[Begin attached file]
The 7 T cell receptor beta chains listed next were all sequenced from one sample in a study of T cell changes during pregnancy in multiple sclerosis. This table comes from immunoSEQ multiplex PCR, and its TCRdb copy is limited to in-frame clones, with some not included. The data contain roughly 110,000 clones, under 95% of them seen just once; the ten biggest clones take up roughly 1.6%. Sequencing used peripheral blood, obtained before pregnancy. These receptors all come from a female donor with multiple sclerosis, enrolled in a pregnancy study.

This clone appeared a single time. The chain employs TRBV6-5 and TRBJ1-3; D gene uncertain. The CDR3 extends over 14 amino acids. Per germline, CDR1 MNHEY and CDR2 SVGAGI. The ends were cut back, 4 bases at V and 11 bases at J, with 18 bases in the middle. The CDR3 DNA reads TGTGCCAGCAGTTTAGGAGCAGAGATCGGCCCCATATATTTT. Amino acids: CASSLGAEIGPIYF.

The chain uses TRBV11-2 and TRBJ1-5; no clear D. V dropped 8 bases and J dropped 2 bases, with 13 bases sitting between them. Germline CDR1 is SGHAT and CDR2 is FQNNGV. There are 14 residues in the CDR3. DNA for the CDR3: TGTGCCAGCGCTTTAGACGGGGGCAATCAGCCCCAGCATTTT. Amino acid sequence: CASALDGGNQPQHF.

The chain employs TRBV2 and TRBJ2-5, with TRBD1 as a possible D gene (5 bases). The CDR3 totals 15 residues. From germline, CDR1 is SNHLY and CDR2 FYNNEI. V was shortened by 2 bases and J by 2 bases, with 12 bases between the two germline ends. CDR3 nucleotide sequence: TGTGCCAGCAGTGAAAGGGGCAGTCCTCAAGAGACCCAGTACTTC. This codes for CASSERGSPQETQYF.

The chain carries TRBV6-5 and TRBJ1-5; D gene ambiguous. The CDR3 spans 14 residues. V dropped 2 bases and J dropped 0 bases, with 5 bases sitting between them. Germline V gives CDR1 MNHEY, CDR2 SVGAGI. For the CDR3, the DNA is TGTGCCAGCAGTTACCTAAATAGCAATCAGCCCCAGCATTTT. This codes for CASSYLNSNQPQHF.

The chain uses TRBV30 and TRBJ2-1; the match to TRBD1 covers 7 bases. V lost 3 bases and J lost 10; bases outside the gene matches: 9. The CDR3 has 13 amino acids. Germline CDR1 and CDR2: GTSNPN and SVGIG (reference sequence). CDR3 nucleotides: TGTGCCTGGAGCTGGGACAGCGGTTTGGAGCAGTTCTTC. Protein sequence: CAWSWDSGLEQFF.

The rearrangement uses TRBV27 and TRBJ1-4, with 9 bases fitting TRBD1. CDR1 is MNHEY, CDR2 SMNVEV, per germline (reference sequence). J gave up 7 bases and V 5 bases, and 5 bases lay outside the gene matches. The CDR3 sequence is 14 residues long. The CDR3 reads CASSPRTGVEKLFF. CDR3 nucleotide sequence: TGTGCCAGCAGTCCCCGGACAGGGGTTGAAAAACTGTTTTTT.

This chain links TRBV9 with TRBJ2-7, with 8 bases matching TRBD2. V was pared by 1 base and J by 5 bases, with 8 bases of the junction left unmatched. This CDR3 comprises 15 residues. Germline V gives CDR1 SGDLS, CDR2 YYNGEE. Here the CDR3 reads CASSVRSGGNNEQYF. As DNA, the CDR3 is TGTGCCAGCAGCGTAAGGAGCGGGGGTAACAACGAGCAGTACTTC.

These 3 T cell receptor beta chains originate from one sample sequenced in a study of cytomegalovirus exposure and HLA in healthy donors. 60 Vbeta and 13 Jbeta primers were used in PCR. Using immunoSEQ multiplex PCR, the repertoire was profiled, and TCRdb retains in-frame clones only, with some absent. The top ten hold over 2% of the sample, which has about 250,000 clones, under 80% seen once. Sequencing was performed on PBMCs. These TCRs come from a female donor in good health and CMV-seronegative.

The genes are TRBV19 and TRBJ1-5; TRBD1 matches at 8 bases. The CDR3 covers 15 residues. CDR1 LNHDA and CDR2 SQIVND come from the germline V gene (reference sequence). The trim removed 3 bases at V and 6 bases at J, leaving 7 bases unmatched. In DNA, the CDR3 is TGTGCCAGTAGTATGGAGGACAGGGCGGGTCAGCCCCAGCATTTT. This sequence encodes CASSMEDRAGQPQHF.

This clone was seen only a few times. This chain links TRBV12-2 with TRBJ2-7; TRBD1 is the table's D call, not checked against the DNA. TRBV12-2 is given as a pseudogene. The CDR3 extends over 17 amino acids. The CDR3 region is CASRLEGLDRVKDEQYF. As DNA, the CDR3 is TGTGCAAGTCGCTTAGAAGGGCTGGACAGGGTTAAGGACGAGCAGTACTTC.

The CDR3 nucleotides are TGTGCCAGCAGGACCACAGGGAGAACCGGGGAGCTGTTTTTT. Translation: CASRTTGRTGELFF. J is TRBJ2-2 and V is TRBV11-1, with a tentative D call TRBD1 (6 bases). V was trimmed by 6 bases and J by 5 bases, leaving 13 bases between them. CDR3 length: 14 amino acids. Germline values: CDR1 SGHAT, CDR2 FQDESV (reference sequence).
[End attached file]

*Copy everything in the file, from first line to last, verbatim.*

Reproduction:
The 7 T cell receptor beta chains listed next were all sequenced from one sample in a study of T cell changes during pregnancy in multiple sclerosis. This table comes from immunoSEQ multiplex PCR, and its TCRdb copy is limited to in-frame clones, with some not included. The data contain roughly 110,000 clones, under 95% of them seen just once; the ten biggest clones take up roughly 1.6%. Sequencing used peripheral blood, obtained before pregnancy. These receptors all come from a female donor with multiple sclerosis, enrolled in a pregnancy study.

This clone appeared a single time. The chain employs TRBV6-5 and TRBJ1-3; D gene uncertain. The CDR3 extends over 14 amino acids. Per germline, CDR1 MNHEY and CDR2 SVGAGI. The ends were cut back, 4 bases at V and 11 bases at J, with 18 bases in the middle. The CDR3 DNA reads TGTGCCAGCAGTTTAGGAGCAGAGATCGGCCCCATATATTTT. Amino acids: CASSLGAEIGPIYF.

The chain uses TRBV11-2 and TRBJ1-5; no clear D. V dropped 8 bases and J dropped 2 bases, with 13 bases sitting between them. Germline CDR1 is SGHAT and CDR2 is FQNNGV. There are 14 residues in the CDR3. DNA for the CDR3: TGTGCCAGCGCTTTAGACGGGGGCAATCAGCCCCAGCATTTT. Amino acid sequence: CASALDGGNQPQHF.

The chain employs TRBV2 and TRBJ2-5, with TRBD1 as a possible D gene (5 bases). The CDR3 totals 15 residues. From germline, CDR1 is SNHLY and CDR2 FYNNEI. V was shortened by 2 bases and J by 2 bases, with 12 bases between the two germline ends. CDR3 nucleotide sequence: TGTGCCAGCAGTGAAAGGGGCAGTCCTCAAGAGACCCAGTACTTC. This codes for CASSERGSPQETQYF.

The chain carries TRBV6-5 and TRBJ1-5; D gene ambiguous. The CDR3 spans 14 residues. V dropped 2 bases and J dropped 0 bases, with 5 bases sitting between them. Germline V gives CDR1 MNHEY, CDR2 SVGAGI. For the CDR3, the DNA is TGTGCCAGCAGTTACCTAAATAGCAATCAGCCCCAGCATTTT. This codes for CASSYLNSNQPQHF.

The chain uses TRBV30 and TRBJ2-1; the match to TRBD1 covers 7 bases. V lost 3 bases and J lost 10; bases outside the gene matches: 9. The CDR3 has 13 amino acids. Germline CDR1 and CDR2: GTSNPN and SVGIG (reference sequence). CDR3 nucleotides: TGTGCCTGGAGCTGGGACAGCGGTTTGGAGCAGTTCTTC. Protein sequence: CAWSWDSGLEQFF.

The rearrangement uses TRBV27 and TRBJ1-4, with 9 bases fitting TRBD1. CDR1 is MNHEY, CDR2 SMNVEV, per germline (reference sequence). J gave up 7 bases and V 5 bases, and 5 bases lay outside the gene matches. The CDR3 sequence is 14 residues long. The CDR3 reads CASSPRTGVEKLFF. CDR3 nucleotide sequence: TGTGCCAGCAGTCCCCGGACAGGGGTTGAAAAACTGTTTTTT.

This chain links TRBV9 with TRBJ2-7, with 8 bases matching TRBD2. V was pared by 1 base and J by 5 bases, with 8 bases of the junction left unmatched. This CDR3 comprises 15 residues. Germline V gives CDR1 SGDLS, CDR2 YYNGEE. Here the CDR3 reads CASSVRSGGNNEQYF. As DNA, the CDR3 is TGTGCCAGCAGCGTAAGGAGCGGGGGTAACAACGAGCAGTACTTC.

These 3 T cell receptor beta chains originate from one sample sequenced in a study of cytomegalovirus exposure and HLA in healthy donors. 60 Vbeta and 13 Jbeta primers were used in PCR. Using immunoSEQ multiplex PCR, the repertoire was profiled, and TCRdb retains in-frame clones only, with some absent. The top ten hold over 2% of the sample, which has about 250,000 clones, under 80% seen once. Sequencing was performed on PBMCs. These TCRs come from a female donor in good health and CMV-seronegative.

The genes are TRBV19 and TRBJ1-5; TRBD1 matches at 8 bases. The CDR3 covers 15 residues. CDR1 LNHDA and CDR2 SQIVND come from the germline V gene (reference sequence). The trim removed 3 bases at V and 6 bases at J, leaving 7 bases unmatched. In DNA, the CDR3 is TGTGCCAGTAGTATGGAGGACAGGGCGGGTCAGCCCCAGCATTTT. This sequence encodes CASSMEDRAGQPQHF.

This clone was seen only a few times. This chain links TRBV12-2 with TRBJ2-7; TRBD1 is the table's D call, not checked against the DNA. TRBV12-2 is given as a pseudogene. The CDR3 extends over 17 amino acids. The CDR3 region is CASRLEGLDRVKDEQYF. As DNA, the CDR3 is TGTGCAAGTCGCTTAGAAGGGCTGGACAGGGTTAAGGACGAGCAGTACTTC.

The CDR3 nucleotides are TGTGCCAGCAGGACCACAGGGAGAACCGGGGAGCTGTTTTTT. Translation: CASRTTGRTGELFF. J is TRBJ2-2 and V is TRBV11-1, with a tentative D call TRBD1 (6 bases). V was trimmed by 6 bases and J by 5 bases, leaving 13 bases between them. CDR3 length: 14 amino acids. Germline values: CDR1 SGHAT, CDR2 FQDESV (reference sequence).